So what exactly is it's use in terms of UCAS? I remember reading somewhere that different grades in it carry certain amounts of points, so I assume that if you fall slightly on a subject the UCAS points can help provide the points to bump up your total amount to the total that you want.

    Those are definitely solutions i havent thought of before. I was going to try hard for As and Bs, but I suppose a C is a somewhat good solution too. Thanks very much
    Offline

    16
    ReputationRep:
    (Original post by xEmilyxx)
    I chose my A Level choices back in October and now that I'm getting closer to leaving school, I've begun to wonder if they're too limiting. I've chosen to do English Literature, English Language, Film Studies, Drama and theatre studies. I'm planning into doing a joint honours degree later on in Creative Writing and Film and Television studies, and for this course I need to do English L:iterature.

    I want to do English Language as that is the more enjoyable side of English for more (I love creative writing and the study of the language itself, it seems interesting). I've read somewhere not to do subjects at A Level you'll do at degree level, unless it's a required one (like you need A Level Biology to do it at degree level) but I also want to be able to have a taste as to what the study of film is like, so that if it doesn't end up interesting me, I can drop it. As for Drama, I've been considering dropping this and changing it for psychology simply because people interest me, but then I also enjoy doing drama. But is there too much of a overlap between literature and drama? I know the theory side of Drama involves studying how lights are used on stage, sounds etc, but then don't you analyse these in play texts in literature?

    Been thinking about talking to the careers advisor in college about this, but I'm still not sure if psychology is right for me. I don't currently enjoy science as none of it really makes sense to me, but I do get A/B grades in all 3 (I take triple). But then, it isn't exactly like the other sciences either.

    So I don't know. Does anyone have any suggestions?
    fine imo
    • Thread Starter
    Offline

    15
    ReputationRep:
    (Original post by Abstract_Prism)
    I thought the exact same as you. I started my A levels back in September. I then found out that you no longer do any creative writing in Language, so I changed it to Literature two weeks in. Language was so boring, just analysing newspaper adverts and over-zealously categorising words.
    My college lists my syllabus on the website and they state that you do a spoken language study, dialect study, children learning to speak study and crestive writing as well as some odd bits of analysing. Maybe you hadn't got to that part yet? I've heard that they start off by going over skills in GCSE so maybe that's what they were doing?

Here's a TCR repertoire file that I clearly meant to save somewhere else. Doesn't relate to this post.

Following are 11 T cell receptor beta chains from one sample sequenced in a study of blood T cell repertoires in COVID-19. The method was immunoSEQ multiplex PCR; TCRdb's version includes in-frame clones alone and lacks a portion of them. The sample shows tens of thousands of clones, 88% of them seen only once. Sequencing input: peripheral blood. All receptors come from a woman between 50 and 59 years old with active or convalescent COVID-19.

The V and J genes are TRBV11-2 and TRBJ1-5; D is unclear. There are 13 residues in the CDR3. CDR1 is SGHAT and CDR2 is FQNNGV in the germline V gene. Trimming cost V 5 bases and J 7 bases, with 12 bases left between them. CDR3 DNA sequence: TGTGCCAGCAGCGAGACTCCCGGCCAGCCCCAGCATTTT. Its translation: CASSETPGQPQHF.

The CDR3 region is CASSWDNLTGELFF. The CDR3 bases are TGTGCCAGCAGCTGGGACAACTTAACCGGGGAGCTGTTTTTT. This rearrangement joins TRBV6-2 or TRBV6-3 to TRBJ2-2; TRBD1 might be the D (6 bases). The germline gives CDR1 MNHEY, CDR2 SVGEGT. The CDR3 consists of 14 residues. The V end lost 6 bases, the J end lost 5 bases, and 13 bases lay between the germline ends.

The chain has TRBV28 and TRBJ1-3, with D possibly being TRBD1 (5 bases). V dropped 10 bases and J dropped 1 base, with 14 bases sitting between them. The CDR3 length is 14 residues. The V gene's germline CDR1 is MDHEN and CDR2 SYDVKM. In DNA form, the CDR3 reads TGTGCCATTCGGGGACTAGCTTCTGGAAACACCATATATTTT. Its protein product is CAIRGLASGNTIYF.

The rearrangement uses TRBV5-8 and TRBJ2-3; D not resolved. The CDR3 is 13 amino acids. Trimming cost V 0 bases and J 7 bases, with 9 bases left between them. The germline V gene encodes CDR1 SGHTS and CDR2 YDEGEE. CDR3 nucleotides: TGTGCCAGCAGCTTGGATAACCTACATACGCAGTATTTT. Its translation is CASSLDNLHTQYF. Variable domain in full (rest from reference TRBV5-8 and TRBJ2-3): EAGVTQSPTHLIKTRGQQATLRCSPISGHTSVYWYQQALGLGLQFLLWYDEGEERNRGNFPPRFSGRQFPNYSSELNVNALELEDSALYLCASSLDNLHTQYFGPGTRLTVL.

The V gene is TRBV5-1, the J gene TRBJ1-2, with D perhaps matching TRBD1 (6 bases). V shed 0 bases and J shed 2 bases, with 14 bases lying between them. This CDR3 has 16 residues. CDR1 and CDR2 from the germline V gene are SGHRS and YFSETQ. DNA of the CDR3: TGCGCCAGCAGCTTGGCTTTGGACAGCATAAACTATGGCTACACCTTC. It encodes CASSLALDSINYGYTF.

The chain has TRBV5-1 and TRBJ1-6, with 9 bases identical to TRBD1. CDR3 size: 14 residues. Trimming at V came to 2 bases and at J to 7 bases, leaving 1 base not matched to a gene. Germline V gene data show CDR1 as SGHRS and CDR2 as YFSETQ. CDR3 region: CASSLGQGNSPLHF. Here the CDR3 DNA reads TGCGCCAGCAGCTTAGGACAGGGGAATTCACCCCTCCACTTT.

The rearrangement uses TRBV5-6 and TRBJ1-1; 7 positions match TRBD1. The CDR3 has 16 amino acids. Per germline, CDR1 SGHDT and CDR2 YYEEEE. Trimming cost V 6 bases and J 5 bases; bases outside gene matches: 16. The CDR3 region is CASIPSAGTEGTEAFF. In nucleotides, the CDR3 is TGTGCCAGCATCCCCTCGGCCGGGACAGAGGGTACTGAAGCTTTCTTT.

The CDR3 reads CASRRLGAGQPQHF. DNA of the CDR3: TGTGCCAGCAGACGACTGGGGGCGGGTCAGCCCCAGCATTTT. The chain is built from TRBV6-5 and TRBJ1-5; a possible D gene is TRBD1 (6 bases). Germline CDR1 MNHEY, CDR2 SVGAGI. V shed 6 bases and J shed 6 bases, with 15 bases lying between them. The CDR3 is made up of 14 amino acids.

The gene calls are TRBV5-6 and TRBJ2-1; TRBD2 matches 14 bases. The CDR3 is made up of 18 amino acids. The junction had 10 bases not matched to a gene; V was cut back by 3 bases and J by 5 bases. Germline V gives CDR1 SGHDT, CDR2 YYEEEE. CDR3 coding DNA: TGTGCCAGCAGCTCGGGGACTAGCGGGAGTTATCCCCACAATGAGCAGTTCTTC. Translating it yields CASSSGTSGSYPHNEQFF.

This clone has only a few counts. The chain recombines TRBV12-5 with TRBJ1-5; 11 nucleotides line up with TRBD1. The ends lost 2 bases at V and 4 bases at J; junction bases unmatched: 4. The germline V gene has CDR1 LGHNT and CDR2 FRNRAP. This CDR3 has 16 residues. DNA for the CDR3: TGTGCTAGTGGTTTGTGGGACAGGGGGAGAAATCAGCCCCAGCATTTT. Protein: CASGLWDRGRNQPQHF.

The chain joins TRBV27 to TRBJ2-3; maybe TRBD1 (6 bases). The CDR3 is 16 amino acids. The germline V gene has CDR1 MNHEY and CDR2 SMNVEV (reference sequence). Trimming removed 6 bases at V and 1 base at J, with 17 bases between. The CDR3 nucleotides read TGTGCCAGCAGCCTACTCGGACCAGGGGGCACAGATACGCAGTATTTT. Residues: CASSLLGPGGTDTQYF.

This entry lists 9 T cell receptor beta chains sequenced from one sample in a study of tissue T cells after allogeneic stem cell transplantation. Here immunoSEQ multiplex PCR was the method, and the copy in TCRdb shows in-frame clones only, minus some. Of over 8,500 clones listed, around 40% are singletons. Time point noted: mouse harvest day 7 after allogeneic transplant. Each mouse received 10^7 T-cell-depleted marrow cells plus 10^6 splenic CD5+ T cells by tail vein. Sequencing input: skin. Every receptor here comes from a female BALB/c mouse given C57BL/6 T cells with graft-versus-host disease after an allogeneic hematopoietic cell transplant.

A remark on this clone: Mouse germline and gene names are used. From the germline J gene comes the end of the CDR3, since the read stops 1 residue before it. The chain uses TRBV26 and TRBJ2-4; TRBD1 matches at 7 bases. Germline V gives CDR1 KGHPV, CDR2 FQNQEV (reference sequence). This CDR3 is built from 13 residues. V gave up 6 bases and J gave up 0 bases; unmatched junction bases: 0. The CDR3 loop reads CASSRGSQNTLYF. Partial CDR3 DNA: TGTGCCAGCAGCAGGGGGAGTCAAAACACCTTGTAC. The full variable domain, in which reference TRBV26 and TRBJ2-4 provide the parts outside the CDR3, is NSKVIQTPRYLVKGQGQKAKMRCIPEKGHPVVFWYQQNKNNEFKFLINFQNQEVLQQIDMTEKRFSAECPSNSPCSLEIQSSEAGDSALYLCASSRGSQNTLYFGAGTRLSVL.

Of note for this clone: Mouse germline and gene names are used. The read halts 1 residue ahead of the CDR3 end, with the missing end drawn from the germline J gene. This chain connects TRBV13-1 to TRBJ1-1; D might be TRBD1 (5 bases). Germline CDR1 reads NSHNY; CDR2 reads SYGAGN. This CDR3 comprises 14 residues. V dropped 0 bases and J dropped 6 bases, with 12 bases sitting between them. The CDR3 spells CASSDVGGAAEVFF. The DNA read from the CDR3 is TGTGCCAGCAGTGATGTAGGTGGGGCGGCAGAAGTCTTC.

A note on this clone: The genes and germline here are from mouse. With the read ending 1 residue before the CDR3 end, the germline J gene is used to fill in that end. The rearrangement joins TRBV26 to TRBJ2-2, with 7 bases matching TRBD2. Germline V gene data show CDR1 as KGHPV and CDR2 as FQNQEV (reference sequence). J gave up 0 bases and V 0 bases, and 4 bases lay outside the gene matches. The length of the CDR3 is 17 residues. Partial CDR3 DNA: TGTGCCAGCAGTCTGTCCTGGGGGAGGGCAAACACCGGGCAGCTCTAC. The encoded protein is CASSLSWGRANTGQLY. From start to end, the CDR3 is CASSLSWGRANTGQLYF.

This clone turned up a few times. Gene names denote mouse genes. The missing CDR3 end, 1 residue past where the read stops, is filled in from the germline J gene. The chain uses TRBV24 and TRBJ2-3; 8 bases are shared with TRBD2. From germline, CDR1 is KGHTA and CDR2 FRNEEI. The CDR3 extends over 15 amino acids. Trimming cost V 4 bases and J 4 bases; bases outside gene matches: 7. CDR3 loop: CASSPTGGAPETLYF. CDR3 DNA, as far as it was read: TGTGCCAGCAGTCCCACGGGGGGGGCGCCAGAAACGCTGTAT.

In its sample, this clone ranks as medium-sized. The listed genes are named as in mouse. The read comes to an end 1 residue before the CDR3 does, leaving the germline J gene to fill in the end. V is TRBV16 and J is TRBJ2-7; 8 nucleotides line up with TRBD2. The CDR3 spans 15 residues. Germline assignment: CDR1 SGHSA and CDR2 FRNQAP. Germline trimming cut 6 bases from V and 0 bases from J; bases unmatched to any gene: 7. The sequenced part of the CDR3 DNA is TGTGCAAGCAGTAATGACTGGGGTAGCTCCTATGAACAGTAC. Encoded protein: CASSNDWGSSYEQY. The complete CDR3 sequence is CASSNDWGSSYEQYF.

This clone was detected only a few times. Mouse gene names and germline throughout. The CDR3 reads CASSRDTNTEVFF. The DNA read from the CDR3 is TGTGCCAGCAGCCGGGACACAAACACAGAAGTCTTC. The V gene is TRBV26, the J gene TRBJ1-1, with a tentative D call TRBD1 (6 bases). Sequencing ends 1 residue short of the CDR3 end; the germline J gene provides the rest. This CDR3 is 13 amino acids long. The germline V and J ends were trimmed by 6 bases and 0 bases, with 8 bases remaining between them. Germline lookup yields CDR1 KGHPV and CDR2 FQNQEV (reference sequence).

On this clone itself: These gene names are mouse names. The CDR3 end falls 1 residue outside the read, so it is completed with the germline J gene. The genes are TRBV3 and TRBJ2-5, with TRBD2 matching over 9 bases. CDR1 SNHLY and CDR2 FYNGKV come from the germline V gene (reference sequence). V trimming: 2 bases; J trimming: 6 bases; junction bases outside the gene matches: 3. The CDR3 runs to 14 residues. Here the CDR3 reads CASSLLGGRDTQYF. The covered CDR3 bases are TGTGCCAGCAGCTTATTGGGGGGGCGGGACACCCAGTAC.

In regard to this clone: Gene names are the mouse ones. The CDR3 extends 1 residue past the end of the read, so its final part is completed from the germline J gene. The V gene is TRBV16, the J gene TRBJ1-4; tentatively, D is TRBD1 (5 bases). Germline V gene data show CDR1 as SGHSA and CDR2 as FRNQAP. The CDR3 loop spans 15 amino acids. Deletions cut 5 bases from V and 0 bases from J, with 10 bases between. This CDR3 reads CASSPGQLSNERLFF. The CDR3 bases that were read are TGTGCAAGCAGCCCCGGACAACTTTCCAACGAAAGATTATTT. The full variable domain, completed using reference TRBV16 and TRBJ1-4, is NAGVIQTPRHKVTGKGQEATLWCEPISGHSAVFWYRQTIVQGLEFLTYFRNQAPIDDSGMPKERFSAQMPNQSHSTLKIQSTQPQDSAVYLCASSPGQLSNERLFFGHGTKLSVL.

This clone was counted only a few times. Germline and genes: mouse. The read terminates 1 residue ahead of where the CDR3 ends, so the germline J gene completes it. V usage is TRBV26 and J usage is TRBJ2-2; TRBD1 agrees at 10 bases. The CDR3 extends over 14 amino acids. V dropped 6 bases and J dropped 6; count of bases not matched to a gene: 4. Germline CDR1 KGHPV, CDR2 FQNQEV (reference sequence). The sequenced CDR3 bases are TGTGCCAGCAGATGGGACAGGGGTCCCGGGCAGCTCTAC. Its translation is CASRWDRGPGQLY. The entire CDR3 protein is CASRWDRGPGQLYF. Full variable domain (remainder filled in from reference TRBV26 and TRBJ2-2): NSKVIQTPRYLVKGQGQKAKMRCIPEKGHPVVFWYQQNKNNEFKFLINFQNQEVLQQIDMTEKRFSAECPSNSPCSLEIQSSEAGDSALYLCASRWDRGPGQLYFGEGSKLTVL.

Offline

    17
    ReputationRep:
    (Original post by xEmilyxx)
    My college lists my syllabus on the website and they state that you do a spoken language study, dialect study, children learning to speak study and crestive writing as well as some odd bits of analysing. Maybe you hadn't got to that part yet? I've heard that they start off by going over skills in GCSE so maybe that's what they were doing?
    Could be. Regardless, the main reason that I swapped it to Lit was that I only found out after I started the course that Language was not considered a 'facilitating' subject.
    Offline

    3
    ReputationRep:
    The table is available on the UCAS website here: https://www.ucas.com/ucas/undergradu...ff-tables/1271

    So as you can see, it really does make achieving 300 UCAS points seem like a walk in the park. Although two big tips if you do opt for the EPQ, Step 1: Make it FUN. If its not fun you will get bored and fail, the project is entirely self motivated. Step 2: Make sure you are able to work just under your own command, your supervisor will guide you but definitely won't push you along.

    Usually the first tip helps the second one. For example I built a robot, because I like to hit things with hammers and make sparks fly instead of write thousands of words. But you can do anything you want really. Its also a good way to start networking/ getting in contact with people at the universitys you are applying for. I emailed lecturers (one of which was also the admissions tutor) at university's i was applying for and not only did i get responses I also put myself on their radar. So yeah, EPQ is awesome, but its your responsibility to make it awesome.
 
 
 
  • See more of what you like on The Student Room

    You can personalise what you see on TSR. Tell us a little about yourself to get started.

  • Poll
    Brussels sprouts
    Help with your A-levels

    All the essentials

    The adventure begins mug

    Student life: what to expect

    What it's really like going to uni

    Rosette

    Essay expert

    Learn to write like a pro with our ultimate essay guide.

    Uni match

    Uni match

    Our tool will help you find the perfect course for you

    Study planner

    Create a study plan

    Get your head around what you need to do and when with the study planner tool.

    Study planner

    Resources by subject

    Everything from mind maps to class notes.

    Hands typing

    Degrees without fees

    Discover more about degree-level apprenticeships.

    A student doing homework

    Study tips from A* students

    Students who got top grades in their A-levels share their secrets

    Study help links and info

    Can you help? Study help unanswered threadsRules and posting guidelines

    Sponsored content:

    HEAR

    HEAR

    Find out how a Higher Education Achievement Report can help you prove your achievements.

    Groups associated with this forum:

    View associated groups
  • See more of what you like on The Student Room

    You can personalise what you see on TSR. Tell us a little about yourself to get started.

  • The Student Room, Get Revising and Marked by Teachers are trading names of The Student Room Group Ltd.

    Register Number: 04666380 (England and Wales), VAT No. 806 8067 22 Registered Office: International House, Queens Road, Brighton, BN1 3XE

    Quick reply
    Reputation gems: You get these gems as you gain rep from other members for making good contributions and giving helpful advice.